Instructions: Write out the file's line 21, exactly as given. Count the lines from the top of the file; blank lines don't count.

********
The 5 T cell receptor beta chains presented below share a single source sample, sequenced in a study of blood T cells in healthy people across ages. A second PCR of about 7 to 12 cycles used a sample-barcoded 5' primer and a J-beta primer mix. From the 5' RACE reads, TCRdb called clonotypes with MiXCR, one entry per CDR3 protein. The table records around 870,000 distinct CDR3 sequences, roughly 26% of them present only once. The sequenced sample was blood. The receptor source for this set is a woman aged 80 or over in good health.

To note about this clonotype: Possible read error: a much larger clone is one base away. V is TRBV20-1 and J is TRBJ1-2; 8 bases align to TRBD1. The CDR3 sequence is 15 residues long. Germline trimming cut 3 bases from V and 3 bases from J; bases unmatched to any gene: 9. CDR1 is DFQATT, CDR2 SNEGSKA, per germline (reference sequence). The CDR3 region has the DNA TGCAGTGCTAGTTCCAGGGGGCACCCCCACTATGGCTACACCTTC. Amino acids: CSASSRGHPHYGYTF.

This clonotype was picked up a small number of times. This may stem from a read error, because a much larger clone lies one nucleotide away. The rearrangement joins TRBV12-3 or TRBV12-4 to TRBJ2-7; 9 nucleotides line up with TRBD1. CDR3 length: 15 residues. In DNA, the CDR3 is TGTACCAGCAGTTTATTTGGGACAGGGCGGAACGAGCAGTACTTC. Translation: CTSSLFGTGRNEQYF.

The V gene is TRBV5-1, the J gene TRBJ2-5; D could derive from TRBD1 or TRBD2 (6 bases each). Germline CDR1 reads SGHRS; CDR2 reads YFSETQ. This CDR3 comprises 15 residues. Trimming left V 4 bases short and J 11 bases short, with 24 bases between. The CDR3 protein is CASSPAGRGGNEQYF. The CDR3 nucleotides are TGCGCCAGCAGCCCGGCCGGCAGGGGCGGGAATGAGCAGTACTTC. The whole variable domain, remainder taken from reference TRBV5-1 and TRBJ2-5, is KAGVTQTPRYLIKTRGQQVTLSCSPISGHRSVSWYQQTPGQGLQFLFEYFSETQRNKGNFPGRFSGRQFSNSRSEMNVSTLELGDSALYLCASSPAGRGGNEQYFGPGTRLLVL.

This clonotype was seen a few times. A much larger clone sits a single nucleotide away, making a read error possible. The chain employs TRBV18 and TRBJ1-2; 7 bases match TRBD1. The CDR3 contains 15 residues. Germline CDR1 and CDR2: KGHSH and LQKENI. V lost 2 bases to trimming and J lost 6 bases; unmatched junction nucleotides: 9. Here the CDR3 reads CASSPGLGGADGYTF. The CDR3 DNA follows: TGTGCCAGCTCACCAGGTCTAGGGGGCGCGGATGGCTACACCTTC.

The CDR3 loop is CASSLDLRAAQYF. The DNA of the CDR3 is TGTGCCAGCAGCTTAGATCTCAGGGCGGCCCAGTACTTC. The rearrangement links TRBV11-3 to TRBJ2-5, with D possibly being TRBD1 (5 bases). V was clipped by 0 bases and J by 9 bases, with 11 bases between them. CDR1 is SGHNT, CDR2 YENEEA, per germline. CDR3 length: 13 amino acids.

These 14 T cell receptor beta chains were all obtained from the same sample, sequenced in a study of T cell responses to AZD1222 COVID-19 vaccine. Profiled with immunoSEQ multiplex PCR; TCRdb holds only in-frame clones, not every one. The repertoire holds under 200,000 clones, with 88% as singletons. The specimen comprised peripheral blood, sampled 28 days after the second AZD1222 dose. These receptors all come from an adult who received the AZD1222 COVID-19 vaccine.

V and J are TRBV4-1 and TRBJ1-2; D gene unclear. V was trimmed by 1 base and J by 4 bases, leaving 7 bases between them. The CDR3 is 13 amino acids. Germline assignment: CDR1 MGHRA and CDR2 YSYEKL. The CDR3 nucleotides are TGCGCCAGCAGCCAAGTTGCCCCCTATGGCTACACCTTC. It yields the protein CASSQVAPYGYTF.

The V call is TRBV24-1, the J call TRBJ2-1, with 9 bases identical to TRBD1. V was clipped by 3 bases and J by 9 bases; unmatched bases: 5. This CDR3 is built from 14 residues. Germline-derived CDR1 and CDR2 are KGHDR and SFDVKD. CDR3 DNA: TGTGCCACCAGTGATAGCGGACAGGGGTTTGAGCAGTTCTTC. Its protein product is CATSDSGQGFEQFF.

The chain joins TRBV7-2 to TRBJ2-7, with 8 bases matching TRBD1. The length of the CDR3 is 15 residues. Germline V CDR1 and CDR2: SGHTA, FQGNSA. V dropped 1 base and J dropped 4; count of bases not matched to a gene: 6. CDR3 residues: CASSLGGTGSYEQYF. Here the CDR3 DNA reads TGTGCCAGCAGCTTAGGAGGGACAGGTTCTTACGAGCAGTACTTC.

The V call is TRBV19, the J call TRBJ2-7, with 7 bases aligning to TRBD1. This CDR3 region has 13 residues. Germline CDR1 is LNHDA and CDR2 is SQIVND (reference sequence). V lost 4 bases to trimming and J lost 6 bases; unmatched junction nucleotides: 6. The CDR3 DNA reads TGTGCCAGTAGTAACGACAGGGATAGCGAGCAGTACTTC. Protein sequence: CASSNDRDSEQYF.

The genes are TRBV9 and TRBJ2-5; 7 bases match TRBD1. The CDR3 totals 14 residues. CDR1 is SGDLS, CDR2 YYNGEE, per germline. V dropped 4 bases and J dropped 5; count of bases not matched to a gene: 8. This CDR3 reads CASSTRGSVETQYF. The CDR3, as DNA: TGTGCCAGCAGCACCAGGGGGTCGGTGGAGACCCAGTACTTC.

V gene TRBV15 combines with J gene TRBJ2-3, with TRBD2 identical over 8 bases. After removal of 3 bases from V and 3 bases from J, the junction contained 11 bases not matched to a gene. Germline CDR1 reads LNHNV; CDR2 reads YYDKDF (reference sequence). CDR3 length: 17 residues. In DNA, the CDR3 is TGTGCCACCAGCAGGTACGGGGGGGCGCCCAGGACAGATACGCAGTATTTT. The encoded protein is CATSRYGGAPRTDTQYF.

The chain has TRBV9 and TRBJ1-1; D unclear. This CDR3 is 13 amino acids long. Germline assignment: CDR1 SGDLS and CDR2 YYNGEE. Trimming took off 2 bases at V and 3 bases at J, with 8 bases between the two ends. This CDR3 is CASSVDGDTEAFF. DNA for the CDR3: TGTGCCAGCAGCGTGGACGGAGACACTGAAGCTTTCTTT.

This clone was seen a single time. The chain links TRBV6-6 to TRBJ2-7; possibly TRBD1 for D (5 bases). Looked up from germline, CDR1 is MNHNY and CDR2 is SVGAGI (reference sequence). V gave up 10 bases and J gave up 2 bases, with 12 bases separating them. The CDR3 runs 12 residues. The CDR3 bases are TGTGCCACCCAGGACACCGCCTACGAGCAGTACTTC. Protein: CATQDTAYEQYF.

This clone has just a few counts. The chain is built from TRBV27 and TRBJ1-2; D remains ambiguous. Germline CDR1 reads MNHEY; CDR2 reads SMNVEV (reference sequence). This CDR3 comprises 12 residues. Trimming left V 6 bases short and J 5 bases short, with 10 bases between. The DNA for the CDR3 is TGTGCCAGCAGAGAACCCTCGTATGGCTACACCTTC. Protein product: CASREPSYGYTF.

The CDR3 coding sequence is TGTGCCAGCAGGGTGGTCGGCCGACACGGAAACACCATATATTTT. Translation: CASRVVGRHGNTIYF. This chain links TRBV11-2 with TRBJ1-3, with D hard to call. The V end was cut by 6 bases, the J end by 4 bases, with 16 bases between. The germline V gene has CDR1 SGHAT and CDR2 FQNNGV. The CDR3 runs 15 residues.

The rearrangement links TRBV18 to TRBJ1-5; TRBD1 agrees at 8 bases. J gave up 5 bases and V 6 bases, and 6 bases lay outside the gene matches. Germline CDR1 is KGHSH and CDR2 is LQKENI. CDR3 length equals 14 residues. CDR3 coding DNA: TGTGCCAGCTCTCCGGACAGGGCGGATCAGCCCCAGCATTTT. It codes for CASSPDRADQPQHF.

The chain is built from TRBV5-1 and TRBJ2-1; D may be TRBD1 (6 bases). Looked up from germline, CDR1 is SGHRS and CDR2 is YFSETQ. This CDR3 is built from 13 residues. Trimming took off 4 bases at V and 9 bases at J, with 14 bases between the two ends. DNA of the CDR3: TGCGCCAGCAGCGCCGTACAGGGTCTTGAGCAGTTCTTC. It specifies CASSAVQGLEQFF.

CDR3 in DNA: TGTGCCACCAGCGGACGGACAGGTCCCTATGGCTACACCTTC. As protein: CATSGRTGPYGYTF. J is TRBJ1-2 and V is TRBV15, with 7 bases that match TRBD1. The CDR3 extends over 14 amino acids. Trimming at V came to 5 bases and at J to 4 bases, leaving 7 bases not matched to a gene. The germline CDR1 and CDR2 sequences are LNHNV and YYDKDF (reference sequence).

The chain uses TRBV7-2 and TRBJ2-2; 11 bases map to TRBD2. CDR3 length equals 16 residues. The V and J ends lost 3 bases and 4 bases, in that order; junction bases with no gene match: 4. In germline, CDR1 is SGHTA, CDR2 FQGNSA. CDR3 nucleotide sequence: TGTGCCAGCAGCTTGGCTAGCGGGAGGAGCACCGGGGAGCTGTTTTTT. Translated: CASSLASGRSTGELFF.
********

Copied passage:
The chain uses TRBV7-2 and TRBJ2-2; 11 bases map to TRBD2. CDR3 length equals 16 residues. The V and J ends lost 3 bases and 4 bases, in that order; junction bases with no gene match: 4. In germline, CDR1 is SGHTA, CDR2 FQGNSA. CDR3 nucleotide sequence: TGTGCCAGCAGCTTGGCTAGCGGGAGGAGCACCGGGGAGCTGTTTTTT. Translated: CASSLASGRSTGELFF.